I first read about the paleo diet about 7 years ago. Chronic pain in my joints (mostly my knees, hips, feet and hands) had driven me to see a specialist, and he took x-rays and confirmed what I feared — many, many years of waitressing had taken its toll and I had osteoarthritis. He told me that there was no cure, that it was going to get worse, and that I should take megadoses of acetaminophen for the pain. When I asked if there was any way changing my diet could help, he laughed and said no.
I didn’t want to accept that, so I went home and Googled “natural ways to alleviate arthritis pain” and ended up on a site called Mark’s Daily Apple, reading about the primal/paleo diet. (There are several modern iterations of the paleo diet, and Mark Sisson’s Primal Blueprint is a popular one.) The idea behind the diet is that we humans have never properly evolved to be able to digest grains, dairy, sugar and legumes, and that the modern way of eating is making us all sick. The claim is that the optimal diet for humans is the way our hunter-gatherer ancestors ate in the Paleolithic Era, before the first agricultural revolution shifted our diets away from wild meats and fish, and more toward cultivated grains. This made perfect sense to me! I was immediately on board. It just so happened that Mark’s Daily Apple was about to launch one of his periodic 30-Day Primal Challenges — where participants try the primal/paleo diet for 30 days and see how they feel.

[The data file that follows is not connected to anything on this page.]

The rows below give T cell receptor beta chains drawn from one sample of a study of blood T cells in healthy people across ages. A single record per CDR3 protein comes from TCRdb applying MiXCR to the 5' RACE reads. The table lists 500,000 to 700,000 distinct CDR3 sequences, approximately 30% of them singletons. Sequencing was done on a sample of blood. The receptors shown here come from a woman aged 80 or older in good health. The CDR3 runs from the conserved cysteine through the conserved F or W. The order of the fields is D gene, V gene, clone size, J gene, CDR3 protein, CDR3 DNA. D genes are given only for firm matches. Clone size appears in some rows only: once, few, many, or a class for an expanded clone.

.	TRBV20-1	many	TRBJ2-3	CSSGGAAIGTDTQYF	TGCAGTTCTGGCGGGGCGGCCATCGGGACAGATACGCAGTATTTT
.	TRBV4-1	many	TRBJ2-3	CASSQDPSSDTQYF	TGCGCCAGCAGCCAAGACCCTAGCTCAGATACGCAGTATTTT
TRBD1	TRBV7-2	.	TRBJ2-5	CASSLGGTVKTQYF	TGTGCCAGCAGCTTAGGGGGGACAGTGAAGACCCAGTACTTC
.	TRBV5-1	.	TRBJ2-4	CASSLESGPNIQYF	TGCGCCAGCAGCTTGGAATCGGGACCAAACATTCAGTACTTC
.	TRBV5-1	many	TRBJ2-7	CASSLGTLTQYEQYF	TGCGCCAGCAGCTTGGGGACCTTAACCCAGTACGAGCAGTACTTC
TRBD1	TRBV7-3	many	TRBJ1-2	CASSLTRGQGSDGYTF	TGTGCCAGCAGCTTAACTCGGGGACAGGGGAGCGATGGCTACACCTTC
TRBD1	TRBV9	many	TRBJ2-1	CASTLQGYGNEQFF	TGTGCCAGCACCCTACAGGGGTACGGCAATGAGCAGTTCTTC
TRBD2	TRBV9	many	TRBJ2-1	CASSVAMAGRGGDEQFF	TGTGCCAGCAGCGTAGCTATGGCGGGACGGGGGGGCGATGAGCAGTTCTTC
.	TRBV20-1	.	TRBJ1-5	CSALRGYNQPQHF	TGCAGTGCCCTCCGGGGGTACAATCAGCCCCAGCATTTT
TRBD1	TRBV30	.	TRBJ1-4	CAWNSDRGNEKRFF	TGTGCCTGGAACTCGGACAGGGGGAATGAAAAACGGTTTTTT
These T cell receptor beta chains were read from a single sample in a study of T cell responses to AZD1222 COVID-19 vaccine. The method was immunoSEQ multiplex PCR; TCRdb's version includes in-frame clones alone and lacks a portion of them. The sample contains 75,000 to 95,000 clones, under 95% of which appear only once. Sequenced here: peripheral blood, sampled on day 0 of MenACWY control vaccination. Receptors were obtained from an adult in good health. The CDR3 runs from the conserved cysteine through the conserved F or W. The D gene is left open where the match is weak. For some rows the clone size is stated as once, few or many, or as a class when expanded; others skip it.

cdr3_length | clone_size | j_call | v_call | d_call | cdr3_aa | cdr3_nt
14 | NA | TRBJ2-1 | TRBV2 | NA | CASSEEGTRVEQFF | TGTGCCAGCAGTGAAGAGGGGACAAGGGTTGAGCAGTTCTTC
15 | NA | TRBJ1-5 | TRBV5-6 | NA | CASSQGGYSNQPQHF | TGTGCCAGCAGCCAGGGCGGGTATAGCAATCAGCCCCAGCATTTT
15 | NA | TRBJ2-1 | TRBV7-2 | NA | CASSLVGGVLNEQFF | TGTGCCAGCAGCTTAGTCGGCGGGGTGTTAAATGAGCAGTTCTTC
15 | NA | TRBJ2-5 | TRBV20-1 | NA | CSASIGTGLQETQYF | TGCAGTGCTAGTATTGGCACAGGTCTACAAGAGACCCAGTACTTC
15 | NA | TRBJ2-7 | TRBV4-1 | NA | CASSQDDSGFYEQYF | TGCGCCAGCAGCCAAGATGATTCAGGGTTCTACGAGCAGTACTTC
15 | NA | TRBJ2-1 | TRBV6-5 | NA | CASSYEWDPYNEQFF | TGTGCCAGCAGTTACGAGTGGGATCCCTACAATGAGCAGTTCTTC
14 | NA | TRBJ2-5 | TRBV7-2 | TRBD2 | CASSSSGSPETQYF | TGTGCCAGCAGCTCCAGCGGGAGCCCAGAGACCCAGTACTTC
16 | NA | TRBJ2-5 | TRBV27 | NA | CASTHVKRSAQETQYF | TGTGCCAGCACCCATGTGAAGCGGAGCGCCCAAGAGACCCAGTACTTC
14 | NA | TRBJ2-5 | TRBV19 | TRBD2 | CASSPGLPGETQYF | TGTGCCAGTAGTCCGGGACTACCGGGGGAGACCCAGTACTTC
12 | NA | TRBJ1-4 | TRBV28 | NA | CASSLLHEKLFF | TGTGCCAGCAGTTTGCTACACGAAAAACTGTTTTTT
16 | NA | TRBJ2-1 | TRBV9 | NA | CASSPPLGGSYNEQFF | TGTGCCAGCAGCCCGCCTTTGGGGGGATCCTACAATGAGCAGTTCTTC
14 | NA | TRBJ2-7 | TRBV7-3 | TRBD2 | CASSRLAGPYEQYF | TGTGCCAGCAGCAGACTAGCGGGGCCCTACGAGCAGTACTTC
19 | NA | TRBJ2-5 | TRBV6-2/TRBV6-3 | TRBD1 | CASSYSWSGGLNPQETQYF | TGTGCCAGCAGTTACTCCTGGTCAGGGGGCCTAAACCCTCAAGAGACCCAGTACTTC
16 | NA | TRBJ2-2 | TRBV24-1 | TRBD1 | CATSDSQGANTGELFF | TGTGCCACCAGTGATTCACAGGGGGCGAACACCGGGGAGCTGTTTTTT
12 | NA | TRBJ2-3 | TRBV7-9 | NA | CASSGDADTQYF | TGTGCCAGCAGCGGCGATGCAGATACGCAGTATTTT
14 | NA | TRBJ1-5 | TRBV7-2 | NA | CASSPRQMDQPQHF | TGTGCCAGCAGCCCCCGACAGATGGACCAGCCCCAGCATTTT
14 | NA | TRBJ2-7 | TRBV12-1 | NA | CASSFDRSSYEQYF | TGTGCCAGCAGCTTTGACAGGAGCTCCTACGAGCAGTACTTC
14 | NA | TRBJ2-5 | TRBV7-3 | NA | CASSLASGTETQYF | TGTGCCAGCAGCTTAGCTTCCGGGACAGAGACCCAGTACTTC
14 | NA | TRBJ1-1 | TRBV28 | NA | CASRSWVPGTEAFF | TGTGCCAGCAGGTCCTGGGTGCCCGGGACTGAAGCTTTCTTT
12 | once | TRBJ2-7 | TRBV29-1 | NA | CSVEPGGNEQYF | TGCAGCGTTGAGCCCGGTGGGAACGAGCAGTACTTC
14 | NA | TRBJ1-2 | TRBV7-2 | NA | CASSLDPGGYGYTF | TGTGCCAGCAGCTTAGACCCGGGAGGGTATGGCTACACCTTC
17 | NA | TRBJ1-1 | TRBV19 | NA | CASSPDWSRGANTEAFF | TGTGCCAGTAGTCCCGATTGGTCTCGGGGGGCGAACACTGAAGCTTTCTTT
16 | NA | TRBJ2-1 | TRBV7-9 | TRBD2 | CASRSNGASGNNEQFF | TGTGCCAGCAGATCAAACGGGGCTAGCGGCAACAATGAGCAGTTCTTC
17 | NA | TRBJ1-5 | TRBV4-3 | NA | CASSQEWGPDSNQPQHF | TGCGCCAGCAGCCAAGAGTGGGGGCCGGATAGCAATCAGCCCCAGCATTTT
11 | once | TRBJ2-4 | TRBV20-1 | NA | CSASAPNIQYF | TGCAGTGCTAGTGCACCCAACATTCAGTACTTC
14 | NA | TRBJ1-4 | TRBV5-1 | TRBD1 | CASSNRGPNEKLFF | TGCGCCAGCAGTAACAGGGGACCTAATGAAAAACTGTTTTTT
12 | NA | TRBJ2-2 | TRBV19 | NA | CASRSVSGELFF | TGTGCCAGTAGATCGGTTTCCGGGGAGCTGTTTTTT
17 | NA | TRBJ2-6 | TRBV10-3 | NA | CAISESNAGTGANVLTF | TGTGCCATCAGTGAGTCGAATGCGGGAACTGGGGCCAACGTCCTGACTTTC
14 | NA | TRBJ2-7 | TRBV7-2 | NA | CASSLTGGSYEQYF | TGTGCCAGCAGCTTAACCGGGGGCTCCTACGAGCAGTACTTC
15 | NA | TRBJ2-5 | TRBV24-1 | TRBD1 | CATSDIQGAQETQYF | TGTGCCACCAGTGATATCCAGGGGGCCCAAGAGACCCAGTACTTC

I stocked up on paleo staples like organic grass-fed meat, chicken and eggs, lots of fresh greens and fruit, and nuts. There were also specialty “superfoods” that I first read about in the Mark’s Daily Apple forums, like coconut oil, raw cacao, goji berries and powdered phytonutrient-rich algae like chlorella and spirulina. In fact, it was in the MDA forums that I first learned about green smoothies and how to make them (never mind the fact that Paleolithic hunter-gatherers didn’t have blenders, or freezers, or powdered raw cacao…).
I also gave up — in one fell swoop — coffee, refined sugar, grains, dairy, legumes. The Primal Blueprint allows for “sensible vices” such as dark chocolate and alcohol, which of course I heartily embraced. (In my quest to get my carb intake as low as possible, I switched from beer to vodka. That decision did not end well, but that’s another story for another day.)
Well, I felt great eating this way. I had tons of energy, I was sleeping better, my aches and pains seemed to decrease…but most important of all, I was in control. Looking back, I realize now that this feeling of being in control was the thing that felt the best of all about eating paleo. Yes, there were definite physical benefits from ditching all the processed crap I’d been eating for years — of course there were — but the real high for me came from the extreme self-discipline required to keep this up. And keep it up I did…for well over a year.
During this time, I was active on the MDA forums and noticed a lot of judgement and infighting over what foods constituted “true paleo.” I’ll never forget one comment I read on one such contentious thread. A guy piped up: “You people realize you’re all going to die anyway, right?”